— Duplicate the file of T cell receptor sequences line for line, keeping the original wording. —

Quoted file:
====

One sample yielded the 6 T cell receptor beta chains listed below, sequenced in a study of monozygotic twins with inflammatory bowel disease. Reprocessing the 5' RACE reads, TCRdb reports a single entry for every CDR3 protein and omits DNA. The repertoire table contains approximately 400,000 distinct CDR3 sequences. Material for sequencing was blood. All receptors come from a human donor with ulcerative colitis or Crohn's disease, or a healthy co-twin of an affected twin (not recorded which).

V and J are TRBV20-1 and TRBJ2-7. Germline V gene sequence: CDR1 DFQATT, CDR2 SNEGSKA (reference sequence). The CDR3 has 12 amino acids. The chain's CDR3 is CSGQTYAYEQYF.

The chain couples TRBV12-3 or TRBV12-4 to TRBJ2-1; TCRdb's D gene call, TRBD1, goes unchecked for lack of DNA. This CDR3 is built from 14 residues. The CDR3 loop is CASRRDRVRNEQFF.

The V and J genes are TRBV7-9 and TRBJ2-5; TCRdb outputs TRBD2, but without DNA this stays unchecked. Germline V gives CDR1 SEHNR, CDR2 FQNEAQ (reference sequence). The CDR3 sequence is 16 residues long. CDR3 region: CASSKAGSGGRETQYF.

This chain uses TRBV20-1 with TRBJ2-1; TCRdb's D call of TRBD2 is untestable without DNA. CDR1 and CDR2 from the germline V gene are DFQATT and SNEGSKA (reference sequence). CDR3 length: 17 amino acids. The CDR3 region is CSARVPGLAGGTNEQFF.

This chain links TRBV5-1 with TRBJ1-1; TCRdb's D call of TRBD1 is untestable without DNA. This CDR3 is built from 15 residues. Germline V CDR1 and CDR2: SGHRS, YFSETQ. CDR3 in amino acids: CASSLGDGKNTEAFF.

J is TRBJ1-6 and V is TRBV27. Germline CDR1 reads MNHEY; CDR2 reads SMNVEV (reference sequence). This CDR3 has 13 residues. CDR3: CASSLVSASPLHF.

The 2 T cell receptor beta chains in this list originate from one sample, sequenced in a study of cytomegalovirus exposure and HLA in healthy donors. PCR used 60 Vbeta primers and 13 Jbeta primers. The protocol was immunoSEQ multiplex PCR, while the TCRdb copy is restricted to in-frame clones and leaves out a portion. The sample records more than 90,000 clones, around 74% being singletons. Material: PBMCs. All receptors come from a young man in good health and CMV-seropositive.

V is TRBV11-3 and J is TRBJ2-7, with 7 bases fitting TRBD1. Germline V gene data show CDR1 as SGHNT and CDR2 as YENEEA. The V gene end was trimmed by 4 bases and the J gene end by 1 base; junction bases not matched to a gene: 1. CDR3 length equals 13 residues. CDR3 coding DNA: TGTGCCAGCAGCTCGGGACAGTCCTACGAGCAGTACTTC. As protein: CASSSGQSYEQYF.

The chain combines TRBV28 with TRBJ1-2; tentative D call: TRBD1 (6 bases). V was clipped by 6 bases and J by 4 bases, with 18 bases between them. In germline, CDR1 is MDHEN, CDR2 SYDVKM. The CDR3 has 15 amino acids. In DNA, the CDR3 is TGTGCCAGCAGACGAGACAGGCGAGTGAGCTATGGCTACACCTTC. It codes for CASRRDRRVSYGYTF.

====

One sample yielded the 6 T cell receptor beta chains listed below, sequenced in a study of monozygotic twins with inflammatory bowel disease. Reprocessing the 5' RACE reads, TCRdb reports a single entry for every CDR3 protein and omits DNA. The repertoire table contains approximately 400,000 distinct CDR3 sequences. Material for sequencing was blood. All receptors come from a human donor with ulcerative colitis or Crohn's disease, or a healthy co-twin of an affected twin (not recorded which).

V and J are TRBV20-1 and TRBJ2-7. Germline V gene sequence: CDR1 DFQATT, CDR2 SNEGSKA (reference sequence). The CDR3 has 12 amino acids. The chain's CDR3 is CSGQTYAYEQYF.

The chain couples TRBV12-3 or TRBV12-4 to TRBJ2-1; TCRdb's D gene call, TRBD1, goes unchecked for lack of DNA. This CDR3 is built from 14 residues. The CDR3 loop is CASRRDRVRNEQFF.

The V and J genes are TRBV7-9 and TRBJ2-5; TCRdb outputs TRBD2, but without DNA this stays unchecked. Germline V gives CDR1 SEHNR, CDR2 FQNEAQ (reference sequence). The CDR3 sequence is 16 residues long. CDR3 region: CASSKAGSGGRETQYF.

This chain uses TRBV20-1 with TRBJ2-1; TCRdb's D call of TRBD2 is untestable without DNA. CDR1 and CDR2 from the germline V gene are DFQATT and SNEGSKA (reference sequence). CDR3 length: 17 amino acids. The CDR3 region is CSARVPGLAGGTNEQFF.

This chain links TRBV5-1 with TRBJ1-1; TCRdb's D call of TRBD1 is untestable without DNA. This CDR3 is built from 15 residues. Germline V CDR1 and CDR2: SGHRS, YFSETQ. CDR3 in amino acids: CASSLGDGKNTEAFF.

J is TRBJ1-6 and V is TRBV27. Germline CDR1 reads MNHEY; CDR2 reads SMNVEV (reference sequence). This CDR3 has 13 residues. CDR3: CASSLVSASPLHF.

The 2 T cell receptor beta chains in this list originate from one sample, sequenced in a study of cytomegalovirus exposure and HLA in healthy donors. PCR used 60 Vbeta primers and 13 Jbeta primers. The protocol was immunoSEQ multiplex PCR, while the TCRdb copy is restricted to in-frame clones and leaves out a portion. The sample records more than 90,000 clones, around 74% being singletons. Material: PBMCs. All receptors come from a young man in good health and CMV-seropositive.

V is TRBV11-3 and J is TRBJ2-7, with 7 bases fitting TRBD1. Germline V gene data show CDR1 as SGHNT and CDR2 as YENEEA. The V gene end was trimmed by 4 bases and the J gene end by 1 base; junction bases not matched to a gene: 1. CDR3 length equals 13 residues. CDR3 coding DNA: TGTGCCAGCAGCTCGGGACAGTCCTACGAGCAGTACTTC. As protein: CASSSGQSYEQYF.

The chain combines TRBV28 with TRBJ1-2; tentative D call: TRBD1 (6 bases). V was clipped by 6 bases and J by 4 bases, with 18 bases between them. In germline, CDR1 is MDHEN, CDR2 SYDVKM. The CDR3 has 15 amino acids. In DNA, the CDR3 is TGTGCCAGCAGACGAGACAGGCGAGTGAGCTATGGCTACACCTTC. It codes for CASRRDRRVSYGYTF.